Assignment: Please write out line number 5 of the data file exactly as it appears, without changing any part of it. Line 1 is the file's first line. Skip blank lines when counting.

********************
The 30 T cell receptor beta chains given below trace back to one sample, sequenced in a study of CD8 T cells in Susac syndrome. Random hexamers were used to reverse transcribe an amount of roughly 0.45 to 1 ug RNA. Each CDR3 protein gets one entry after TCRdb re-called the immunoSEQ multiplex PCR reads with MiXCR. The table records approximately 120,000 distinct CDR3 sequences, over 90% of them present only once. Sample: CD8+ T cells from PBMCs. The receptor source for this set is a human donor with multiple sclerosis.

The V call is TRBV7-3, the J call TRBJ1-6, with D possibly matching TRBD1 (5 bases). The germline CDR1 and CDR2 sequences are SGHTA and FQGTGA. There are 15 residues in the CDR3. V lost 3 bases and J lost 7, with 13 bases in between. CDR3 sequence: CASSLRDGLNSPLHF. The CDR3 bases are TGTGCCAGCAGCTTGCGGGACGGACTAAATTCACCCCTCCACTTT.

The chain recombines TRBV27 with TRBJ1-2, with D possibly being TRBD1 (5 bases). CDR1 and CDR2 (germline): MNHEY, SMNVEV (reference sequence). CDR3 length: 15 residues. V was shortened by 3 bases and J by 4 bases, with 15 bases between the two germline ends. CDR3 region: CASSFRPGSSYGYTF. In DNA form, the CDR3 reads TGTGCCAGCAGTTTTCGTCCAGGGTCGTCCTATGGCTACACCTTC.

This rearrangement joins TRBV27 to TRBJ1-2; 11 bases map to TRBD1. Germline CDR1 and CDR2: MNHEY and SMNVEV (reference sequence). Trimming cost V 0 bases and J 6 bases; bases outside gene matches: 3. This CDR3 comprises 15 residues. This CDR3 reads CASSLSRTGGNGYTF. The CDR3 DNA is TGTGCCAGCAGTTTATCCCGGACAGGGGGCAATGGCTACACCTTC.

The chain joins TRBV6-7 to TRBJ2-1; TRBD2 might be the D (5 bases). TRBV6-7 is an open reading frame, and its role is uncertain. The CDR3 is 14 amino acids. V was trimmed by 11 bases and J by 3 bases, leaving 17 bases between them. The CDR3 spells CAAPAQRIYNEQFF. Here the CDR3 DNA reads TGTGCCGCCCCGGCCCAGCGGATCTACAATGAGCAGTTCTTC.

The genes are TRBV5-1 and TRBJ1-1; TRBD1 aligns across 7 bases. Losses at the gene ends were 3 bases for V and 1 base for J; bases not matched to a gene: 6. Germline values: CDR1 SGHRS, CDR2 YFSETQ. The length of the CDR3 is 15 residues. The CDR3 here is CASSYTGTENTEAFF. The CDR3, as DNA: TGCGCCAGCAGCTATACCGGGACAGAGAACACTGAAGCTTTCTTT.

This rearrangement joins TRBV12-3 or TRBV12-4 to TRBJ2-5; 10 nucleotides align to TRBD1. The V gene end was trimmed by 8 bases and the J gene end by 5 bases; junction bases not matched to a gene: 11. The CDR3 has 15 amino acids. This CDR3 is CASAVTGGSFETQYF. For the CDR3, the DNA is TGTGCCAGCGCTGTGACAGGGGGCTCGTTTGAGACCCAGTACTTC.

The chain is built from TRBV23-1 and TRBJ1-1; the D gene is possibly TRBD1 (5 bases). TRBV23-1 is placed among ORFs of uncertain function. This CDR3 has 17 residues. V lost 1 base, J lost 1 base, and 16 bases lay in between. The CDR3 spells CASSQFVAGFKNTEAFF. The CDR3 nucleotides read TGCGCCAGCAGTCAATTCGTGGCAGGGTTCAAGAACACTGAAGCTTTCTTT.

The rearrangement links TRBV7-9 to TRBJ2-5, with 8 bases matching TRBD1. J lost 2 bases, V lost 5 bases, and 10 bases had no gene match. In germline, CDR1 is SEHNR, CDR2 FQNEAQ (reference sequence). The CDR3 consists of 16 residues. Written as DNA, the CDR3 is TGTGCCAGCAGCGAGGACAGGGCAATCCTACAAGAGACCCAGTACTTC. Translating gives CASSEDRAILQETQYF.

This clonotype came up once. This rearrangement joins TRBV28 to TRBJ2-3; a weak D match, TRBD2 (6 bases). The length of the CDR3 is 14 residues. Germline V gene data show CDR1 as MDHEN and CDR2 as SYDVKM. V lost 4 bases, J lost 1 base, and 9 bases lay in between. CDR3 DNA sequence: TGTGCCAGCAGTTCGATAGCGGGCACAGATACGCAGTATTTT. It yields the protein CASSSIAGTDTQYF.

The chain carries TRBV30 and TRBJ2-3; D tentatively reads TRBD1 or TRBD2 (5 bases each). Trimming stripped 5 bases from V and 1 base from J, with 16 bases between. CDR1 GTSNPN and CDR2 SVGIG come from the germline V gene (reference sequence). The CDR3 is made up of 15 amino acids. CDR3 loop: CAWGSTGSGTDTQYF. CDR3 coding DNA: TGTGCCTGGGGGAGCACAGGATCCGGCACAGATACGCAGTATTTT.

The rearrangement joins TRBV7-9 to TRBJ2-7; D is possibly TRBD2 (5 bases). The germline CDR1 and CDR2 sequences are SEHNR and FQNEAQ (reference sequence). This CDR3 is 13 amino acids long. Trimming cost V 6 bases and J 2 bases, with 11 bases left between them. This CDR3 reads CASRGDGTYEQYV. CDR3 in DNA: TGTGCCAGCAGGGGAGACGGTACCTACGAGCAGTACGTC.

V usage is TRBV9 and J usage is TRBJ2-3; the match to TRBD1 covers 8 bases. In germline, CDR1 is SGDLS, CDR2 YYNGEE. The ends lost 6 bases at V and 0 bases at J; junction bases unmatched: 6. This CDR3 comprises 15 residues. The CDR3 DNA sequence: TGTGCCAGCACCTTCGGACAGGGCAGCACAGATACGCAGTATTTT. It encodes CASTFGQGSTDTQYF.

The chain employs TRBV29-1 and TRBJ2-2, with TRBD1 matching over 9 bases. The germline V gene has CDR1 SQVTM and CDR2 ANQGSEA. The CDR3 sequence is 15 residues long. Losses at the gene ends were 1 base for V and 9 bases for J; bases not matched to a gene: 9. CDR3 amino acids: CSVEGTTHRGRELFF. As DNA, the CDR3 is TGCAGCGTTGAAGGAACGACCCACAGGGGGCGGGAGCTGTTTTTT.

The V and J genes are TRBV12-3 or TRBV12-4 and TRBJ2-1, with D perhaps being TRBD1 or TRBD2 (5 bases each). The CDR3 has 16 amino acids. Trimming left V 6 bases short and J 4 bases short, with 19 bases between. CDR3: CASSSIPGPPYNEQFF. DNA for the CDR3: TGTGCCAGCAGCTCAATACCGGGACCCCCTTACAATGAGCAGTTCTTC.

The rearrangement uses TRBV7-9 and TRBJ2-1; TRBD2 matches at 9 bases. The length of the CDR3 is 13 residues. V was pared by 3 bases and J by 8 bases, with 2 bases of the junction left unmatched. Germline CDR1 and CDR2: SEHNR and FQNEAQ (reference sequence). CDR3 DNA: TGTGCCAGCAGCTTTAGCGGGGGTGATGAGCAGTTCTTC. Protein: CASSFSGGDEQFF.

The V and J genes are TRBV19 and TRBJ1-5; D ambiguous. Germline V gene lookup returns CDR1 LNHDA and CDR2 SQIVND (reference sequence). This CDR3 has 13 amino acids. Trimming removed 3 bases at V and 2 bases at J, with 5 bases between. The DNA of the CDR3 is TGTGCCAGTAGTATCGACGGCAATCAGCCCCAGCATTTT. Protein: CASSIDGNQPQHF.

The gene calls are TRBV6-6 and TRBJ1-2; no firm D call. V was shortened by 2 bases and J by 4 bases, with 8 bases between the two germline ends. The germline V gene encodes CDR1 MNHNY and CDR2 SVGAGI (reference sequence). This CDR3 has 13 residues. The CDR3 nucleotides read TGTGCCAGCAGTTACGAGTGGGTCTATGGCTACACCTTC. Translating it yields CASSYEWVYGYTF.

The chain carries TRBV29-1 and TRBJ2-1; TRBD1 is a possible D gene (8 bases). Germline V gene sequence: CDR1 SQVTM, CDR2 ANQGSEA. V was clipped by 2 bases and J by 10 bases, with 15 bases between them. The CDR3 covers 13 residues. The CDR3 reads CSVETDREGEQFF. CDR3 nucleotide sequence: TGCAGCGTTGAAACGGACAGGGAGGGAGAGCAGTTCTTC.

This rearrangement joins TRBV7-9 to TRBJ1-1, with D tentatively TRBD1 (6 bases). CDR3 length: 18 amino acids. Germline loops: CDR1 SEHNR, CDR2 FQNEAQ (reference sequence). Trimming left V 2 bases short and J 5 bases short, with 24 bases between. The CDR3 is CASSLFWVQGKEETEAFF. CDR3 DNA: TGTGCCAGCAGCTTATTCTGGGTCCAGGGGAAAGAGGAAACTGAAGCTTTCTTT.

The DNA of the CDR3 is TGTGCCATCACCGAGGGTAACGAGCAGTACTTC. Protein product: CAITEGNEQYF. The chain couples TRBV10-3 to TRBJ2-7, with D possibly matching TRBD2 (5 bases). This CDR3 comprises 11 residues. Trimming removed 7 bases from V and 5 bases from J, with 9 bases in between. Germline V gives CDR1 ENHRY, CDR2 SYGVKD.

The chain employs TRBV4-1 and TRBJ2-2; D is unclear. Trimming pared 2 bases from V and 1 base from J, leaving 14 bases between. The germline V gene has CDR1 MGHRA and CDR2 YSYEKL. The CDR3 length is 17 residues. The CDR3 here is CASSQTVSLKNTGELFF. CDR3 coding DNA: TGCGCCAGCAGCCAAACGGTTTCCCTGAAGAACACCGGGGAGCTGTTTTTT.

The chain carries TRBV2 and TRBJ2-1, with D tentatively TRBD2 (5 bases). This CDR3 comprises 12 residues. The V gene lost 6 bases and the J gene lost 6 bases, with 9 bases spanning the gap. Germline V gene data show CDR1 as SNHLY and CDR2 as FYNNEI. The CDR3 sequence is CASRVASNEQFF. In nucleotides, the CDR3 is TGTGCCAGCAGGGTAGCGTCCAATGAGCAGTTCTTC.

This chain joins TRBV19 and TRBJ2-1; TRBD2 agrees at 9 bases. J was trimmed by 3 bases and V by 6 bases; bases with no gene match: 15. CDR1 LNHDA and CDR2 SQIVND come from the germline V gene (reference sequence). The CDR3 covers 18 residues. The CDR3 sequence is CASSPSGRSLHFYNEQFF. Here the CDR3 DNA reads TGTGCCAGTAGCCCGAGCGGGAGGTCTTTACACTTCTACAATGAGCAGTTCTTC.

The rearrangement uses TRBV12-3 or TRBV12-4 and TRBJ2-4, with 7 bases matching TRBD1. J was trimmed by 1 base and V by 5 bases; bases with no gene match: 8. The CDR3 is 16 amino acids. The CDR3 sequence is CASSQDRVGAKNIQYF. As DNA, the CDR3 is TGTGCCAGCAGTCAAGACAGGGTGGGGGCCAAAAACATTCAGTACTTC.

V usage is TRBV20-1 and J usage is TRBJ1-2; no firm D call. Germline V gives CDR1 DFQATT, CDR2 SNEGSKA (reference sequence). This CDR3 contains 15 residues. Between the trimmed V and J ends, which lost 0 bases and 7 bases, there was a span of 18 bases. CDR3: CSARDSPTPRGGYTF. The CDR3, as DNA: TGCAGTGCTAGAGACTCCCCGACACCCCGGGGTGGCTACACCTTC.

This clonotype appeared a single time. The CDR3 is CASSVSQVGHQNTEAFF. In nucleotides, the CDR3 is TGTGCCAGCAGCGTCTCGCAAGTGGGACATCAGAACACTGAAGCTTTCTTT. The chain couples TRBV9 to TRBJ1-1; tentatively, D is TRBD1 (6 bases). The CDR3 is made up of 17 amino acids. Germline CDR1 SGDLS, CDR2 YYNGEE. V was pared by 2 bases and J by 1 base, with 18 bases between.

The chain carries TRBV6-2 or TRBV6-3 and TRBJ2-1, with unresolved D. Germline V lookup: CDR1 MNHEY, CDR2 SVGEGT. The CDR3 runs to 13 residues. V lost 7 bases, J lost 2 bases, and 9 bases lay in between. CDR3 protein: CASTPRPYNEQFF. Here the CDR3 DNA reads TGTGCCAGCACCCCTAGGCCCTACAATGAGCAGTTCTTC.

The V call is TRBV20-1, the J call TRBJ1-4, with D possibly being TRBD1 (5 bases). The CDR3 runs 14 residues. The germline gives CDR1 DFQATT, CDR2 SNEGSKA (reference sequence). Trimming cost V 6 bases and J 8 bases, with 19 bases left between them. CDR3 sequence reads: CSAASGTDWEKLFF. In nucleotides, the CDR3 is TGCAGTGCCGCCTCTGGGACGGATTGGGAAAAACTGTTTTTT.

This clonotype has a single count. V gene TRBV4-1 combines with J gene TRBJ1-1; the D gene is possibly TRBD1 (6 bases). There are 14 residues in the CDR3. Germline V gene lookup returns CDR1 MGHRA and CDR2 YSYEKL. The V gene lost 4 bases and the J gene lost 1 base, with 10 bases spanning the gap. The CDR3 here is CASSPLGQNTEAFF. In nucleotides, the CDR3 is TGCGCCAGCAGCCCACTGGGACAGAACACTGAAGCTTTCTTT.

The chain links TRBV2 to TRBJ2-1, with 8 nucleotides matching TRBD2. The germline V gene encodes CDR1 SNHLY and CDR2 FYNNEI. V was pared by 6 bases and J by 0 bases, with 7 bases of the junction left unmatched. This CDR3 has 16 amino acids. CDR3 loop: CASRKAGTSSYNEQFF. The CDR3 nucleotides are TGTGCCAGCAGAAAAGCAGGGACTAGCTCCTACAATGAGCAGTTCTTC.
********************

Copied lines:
The chain joins TRBV6-7 to TRBJ2-1; TRBD2 might be the D (5 bases). TRBV6-7 is an open reading frame, and its role is uncertain. The CDR3 is 14 amino acids. V was trimmed by 11 bases and J by 3 bases, leaving 17 bases between them. The CDR3 spells CAAPAQRIYNEQFF. Here the CDR3 DNA reads TGTGCCGCCCCGGCCCAGCGGATCTACAATGAGCAGTTCTTC.